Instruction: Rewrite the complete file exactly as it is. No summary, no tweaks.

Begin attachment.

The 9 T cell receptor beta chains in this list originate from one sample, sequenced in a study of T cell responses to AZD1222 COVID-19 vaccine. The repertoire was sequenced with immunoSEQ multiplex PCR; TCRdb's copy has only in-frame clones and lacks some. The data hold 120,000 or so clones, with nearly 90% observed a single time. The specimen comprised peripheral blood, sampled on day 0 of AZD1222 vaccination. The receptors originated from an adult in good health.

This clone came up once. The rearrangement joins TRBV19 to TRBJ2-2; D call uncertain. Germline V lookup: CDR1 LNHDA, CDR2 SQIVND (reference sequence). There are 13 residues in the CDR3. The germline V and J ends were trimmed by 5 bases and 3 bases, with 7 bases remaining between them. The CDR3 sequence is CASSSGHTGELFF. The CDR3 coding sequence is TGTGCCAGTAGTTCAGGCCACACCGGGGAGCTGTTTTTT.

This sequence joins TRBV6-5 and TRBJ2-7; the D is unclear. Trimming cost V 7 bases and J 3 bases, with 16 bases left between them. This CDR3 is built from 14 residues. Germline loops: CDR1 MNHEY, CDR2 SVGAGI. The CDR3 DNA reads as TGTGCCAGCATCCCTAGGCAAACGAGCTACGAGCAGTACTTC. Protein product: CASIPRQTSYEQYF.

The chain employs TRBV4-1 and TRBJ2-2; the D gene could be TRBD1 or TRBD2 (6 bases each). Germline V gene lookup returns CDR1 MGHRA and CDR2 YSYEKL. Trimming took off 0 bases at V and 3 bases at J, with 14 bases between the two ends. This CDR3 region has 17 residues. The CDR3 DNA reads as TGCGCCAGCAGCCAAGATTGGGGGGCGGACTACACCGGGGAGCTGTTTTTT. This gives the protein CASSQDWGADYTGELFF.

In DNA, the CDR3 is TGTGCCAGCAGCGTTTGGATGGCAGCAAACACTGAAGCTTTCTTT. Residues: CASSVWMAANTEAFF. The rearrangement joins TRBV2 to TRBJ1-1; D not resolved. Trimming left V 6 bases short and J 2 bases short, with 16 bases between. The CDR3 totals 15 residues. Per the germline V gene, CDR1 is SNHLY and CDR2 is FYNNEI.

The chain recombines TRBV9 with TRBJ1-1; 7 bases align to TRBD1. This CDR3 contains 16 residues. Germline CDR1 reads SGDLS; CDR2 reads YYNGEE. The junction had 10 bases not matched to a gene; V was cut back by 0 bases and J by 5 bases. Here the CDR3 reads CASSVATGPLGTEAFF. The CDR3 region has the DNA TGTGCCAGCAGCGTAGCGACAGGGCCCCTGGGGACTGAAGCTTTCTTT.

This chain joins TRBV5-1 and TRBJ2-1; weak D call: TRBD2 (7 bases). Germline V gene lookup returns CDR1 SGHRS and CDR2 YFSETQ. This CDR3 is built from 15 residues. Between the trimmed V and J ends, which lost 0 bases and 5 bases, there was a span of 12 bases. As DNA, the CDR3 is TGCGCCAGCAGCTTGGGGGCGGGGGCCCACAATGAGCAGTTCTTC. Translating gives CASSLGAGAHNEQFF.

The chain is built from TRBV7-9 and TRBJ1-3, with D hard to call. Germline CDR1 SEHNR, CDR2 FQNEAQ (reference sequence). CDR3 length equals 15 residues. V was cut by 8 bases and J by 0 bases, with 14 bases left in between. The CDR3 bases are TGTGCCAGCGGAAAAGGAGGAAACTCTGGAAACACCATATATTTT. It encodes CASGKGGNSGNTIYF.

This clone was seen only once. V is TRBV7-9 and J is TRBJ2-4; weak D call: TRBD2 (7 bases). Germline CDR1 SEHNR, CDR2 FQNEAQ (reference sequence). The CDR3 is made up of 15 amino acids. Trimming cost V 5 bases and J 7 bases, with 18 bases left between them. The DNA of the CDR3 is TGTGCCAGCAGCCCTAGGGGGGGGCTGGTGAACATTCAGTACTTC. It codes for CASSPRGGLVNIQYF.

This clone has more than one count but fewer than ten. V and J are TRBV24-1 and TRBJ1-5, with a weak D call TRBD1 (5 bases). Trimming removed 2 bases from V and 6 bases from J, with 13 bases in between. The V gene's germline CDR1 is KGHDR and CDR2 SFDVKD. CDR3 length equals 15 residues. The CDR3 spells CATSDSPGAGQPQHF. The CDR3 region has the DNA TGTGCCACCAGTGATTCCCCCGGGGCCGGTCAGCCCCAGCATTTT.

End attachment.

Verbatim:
The 9 T cell receptor beta chains in this list originate from one sample, sequenced in a study of T cell responses to AZD1222 COVID-19 vaccine. The repertoire was sequenced with immunoSEQ multiplex PCR; TCRdb's copy has only in-frame clones and lacks some. The data hold 120,000 or so clones, with nearly 90% observed a single time. The specimen comprised peripheral blood, sampled on day 0 of AZD1222 vaccination. The receptors originated from an adult in good health.

This clone came up once. The rearrangement joins TRBV19 to TRBJ2-2; D call uncertain. Germline V lookup: CDR1 LNHDA, CDR2 SQIVND (reference sequence). There are 13 residues in the CDR3. The germline V and J ends were trimmed by 5 bases and 3 bases, with 7 bases remaining between them. The CDR3 sequence is CASSSGHTGELFF. The CDR3 coding sequence is TGTGCCAGTAGTTCAGGCCACACCGGGGAGCTGTTTTTT.

This sequence joins TRBV6-5 and TRBJ2-7; the D is unclear. Trimming cost V 7 bases and J 3 bases, with 16 bases left between them. This CDR3 is built from 14 residues. Germline loops: CDR1 MNHEY, CDR2 SVGAGI. The CDR3 DNA reads as TGTGCCAGCATCCCTAGGCAAACGAGCTACGAGCAGTACTTC. Protein product: CASIPRQTSYEQYF.

The chain employs TRBV4-1 and TRBJ2-2; the D gene could be TRBD1 or TRBD2 (6 bases each). Germline V gene lookup returns CDR1 MGHRA and CDR2 YSYEKL. Trimming took off 0 bases at V and 3 bases at J, with 14 bases between the two ends. This CDR3 region has 17 residues. The CDR3 DNA reads as TGCGCCAGCAGCCAAGATTGGGGGGCGGACTACACCGGGGAGCTGTTTTTT. This gives the protein CASSQDWGADYTGELFF.

In DNA, the CDR3 is TGTGCCAGCAGCGTTTGGATGGCAGCAAACACTGAAGCTTTCTTT. Residues: CASSVWMAANTEAFF. The rearrangement joins TRBV2 to TRBJ1-1; D not resolved. Trimming left V 6 bases short and J 2 bases short, with 16 bases between. The CDR3 totals 15 residues. Per the germline V gene, CDR1 is SNHLY and CDR2 is FYNNEI.

The chain recombines TRBV9 with TRBJ1-1; 7 bases align to TRBD1. This CDR3 contains 16 residues. Germline CDR1 reads SGDLS; CDR2 reads YYNGEE. The junction had 10 bases not matched to a gene; V was cut back by 0 bases and J by 5 bases. Here the CDR3 reads CASSVATGPLGTEAFF. The CDR3 region has the DNA TGTGCCAGCAGCGTAGCGACAGGGCCCCTGGGGACTGAAGCTTTCTTT.

This chain joins TRBV5-1 and TRBJ2-1; weak D call: TRBD2 (7 bases). Germline V gene lookup returns CDR1 SGHRS and CDR2 YFSETQ. This CDR3 is built from 15 residues. Between the trimmed V and J ends, which lost 0 bases and 5 bases, there was a span of 12 bases. As DNA, the CDR3 is TGCGCCAGCAGCTTGGGGGCGGGGGCCCACAATGAGCAGTTCTTC. Translating gives CASSLGAGAHNEQFF.

The chain is built from TRBV7-9 and TRBJ1-3, with D hard to call. Germline CDR1 SEHNR, CDR2 FQNEAQ (reference sequence). CDR3 length equals 15 residues. V was cut by 8 bases and J by 0 bases, with 14 bases left in between. The CDR3 bases are TGTGCCAGCGGAAAAGGAGGAAACTCTGGAAACACCATATATTTT. It encodes CASGKGGNSGNTIYF.

This clone was seen only once. V is TRBV7-9 and J is TRBJ2-4; weak D call: TRBD2 (7 bases). Germline CDR1 SEHNR, CDR2 FQNEAQ (reference sequence). The CDR3 is made up of 15 amino acids. Trimming cost V 5 bases and J 7 bases, with 18 bases left between them. The DNA of the CDR3 is TGTGCCAGCAGCCCTAGGGGGGGGCTGGTGAACATTCAGTACTTC. It codes for CASSPRGGLVNIQYF.

This clone has more than one count but fewer than ten. V and J are TRBV24-1 and TRBJ1-5, with a weak D call TRBD1 (5 bases). Trimming removed 2 bases from V and 6 bases from J, with 13 bases in between. The V gene's germline CDR1 is KGHDR and CDR2 SFDVKD. CDR3 length equals 15 residues. The CDR3 spells CATSDSPGAGQPQHF. The CDR3 region has the DNA TGTGCCACCAGTGATTCCCCCGGGGCCGGTCAGCCCCAGCATTTT.